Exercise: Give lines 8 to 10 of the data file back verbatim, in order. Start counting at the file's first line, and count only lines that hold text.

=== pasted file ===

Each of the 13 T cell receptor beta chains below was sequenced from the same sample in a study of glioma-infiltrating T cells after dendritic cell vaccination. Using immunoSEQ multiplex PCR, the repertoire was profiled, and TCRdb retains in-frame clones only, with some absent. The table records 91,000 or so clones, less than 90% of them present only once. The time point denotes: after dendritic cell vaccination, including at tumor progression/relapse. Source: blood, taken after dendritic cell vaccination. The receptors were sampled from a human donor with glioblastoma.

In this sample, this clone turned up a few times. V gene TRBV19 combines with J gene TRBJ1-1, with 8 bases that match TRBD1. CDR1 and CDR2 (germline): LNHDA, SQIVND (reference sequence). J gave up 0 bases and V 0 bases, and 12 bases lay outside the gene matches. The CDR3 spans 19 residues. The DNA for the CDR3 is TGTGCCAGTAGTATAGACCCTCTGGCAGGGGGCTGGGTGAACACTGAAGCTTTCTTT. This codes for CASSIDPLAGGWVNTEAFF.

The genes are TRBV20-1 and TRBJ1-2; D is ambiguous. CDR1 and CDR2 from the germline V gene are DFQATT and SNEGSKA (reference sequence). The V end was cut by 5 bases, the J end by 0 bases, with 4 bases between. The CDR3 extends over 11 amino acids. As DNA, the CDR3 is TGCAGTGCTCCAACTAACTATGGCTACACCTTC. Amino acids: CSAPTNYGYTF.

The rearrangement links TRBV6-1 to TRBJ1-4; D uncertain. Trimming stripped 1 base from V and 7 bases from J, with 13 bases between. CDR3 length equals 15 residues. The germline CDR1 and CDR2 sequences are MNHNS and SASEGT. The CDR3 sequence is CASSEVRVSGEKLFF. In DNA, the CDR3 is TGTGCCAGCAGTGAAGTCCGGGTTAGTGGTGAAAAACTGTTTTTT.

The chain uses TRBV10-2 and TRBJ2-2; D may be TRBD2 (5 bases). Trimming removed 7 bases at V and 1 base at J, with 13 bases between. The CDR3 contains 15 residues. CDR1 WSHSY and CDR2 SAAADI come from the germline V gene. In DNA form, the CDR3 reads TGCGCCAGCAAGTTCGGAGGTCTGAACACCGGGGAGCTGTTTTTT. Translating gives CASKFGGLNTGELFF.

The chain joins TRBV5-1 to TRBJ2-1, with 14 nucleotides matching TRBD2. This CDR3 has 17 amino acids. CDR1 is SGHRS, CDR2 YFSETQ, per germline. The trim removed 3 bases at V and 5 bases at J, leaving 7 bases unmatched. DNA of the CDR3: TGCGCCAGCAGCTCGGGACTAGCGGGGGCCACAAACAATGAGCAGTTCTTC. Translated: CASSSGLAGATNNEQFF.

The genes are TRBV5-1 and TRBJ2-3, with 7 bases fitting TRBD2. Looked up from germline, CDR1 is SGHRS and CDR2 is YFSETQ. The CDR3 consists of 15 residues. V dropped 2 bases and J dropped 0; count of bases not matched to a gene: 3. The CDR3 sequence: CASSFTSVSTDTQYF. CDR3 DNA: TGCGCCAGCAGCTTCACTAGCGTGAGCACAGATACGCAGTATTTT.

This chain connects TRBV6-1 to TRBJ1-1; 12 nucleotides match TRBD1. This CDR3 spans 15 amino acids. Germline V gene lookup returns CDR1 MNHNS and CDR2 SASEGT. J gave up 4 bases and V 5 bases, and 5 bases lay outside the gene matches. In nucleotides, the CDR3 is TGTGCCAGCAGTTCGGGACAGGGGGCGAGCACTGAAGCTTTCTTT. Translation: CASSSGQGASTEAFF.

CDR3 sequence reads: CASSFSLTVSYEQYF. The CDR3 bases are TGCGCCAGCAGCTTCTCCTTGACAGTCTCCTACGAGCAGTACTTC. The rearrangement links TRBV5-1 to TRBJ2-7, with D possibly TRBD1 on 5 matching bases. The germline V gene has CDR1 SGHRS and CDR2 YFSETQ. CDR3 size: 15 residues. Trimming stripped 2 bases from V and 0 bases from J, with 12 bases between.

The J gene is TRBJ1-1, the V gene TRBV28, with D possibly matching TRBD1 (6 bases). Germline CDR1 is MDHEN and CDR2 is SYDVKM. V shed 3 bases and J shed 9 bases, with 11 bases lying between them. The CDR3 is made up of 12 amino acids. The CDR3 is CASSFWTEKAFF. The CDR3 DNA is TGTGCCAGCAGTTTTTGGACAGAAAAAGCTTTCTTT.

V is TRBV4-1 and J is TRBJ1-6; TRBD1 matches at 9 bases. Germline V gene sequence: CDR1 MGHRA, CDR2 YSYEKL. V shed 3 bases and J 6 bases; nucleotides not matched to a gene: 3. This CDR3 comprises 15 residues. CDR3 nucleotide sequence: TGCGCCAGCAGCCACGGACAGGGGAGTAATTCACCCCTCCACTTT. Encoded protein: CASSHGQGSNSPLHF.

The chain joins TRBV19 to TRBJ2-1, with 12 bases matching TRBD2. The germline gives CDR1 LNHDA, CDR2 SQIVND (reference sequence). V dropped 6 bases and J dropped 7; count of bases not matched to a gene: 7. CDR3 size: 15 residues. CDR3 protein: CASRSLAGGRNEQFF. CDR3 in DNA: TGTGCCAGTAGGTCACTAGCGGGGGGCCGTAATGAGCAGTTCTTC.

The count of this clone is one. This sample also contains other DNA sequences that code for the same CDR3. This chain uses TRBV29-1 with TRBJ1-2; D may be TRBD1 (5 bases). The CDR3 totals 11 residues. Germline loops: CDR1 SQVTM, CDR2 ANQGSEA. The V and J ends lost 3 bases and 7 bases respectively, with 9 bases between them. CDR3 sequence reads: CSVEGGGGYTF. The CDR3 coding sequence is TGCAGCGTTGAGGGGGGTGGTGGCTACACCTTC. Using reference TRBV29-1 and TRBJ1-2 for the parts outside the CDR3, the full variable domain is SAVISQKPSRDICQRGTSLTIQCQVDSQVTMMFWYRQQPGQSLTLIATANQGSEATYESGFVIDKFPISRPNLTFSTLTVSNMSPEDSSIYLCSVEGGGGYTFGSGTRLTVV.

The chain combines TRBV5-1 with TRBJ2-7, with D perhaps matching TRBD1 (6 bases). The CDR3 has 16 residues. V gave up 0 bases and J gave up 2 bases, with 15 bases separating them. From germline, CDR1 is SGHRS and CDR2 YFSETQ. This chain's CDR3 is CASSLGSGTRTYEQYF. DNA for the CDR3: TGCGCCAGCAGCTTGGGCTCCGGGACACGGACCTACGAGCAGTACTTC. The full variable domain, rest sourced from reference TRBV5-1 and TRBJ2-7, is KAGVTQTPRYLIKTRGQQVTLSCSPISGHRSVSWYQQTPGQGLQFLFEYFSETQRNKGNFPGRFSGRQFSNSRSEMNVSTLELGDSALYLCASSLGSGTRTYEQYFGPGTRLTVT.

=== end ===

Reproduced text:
This chain connects TRBV6-1 to TRBJ1-1; 12 nucleotides match TRBD1. This CDR3 spans 15 amino acids. Germline V gene lookup returns CDR1 MNHNS and CDR2 SASEGT. J gave up 4 bases and V 5 bases, and 5 bases lay outside the gene matches. In nucleotides, the CDR3 is TGTGCCAGCAGTTCGGGACAGGGGGCGAGCACTGAAGCTTTCTTT. Translation: CASSSGQGASTEAFF.

CDR3 sequence reads: CASSFSLTVSYEQYF. The CDR3 bases are TGCGCCAGCAGCTTCTCCTTGACAGTCTCCTACGAGCAGTACTTC. The rearrangement links TRBV5-1 to TRBJ2-7, with D possibly TRBD1 on 5 matching bases. The germline V gene has CDR1 SGHRS and CDR2 YFSETQ. CDR3 size: 15 residues. Trimming stripped 2 bases from V and 0 bases from J, with 12 bases between.

The J gene is TRBJ1-1, the V gene TRBV28, with D possibly matching TRBD1 (6 bases). Germline CDR1 is MDHEN and CDR2 is SYDVKM. V shed 3 bases and J shed 9 bases, with 11 bases lying between them. The CDR3 is made up of 12 amino acids. The CDR3 is CASSFWTEKAFF. The CDR3 DNA is TGTGCCAGCAGTTTTTGGACAGAAAAAGCTTTCTTT.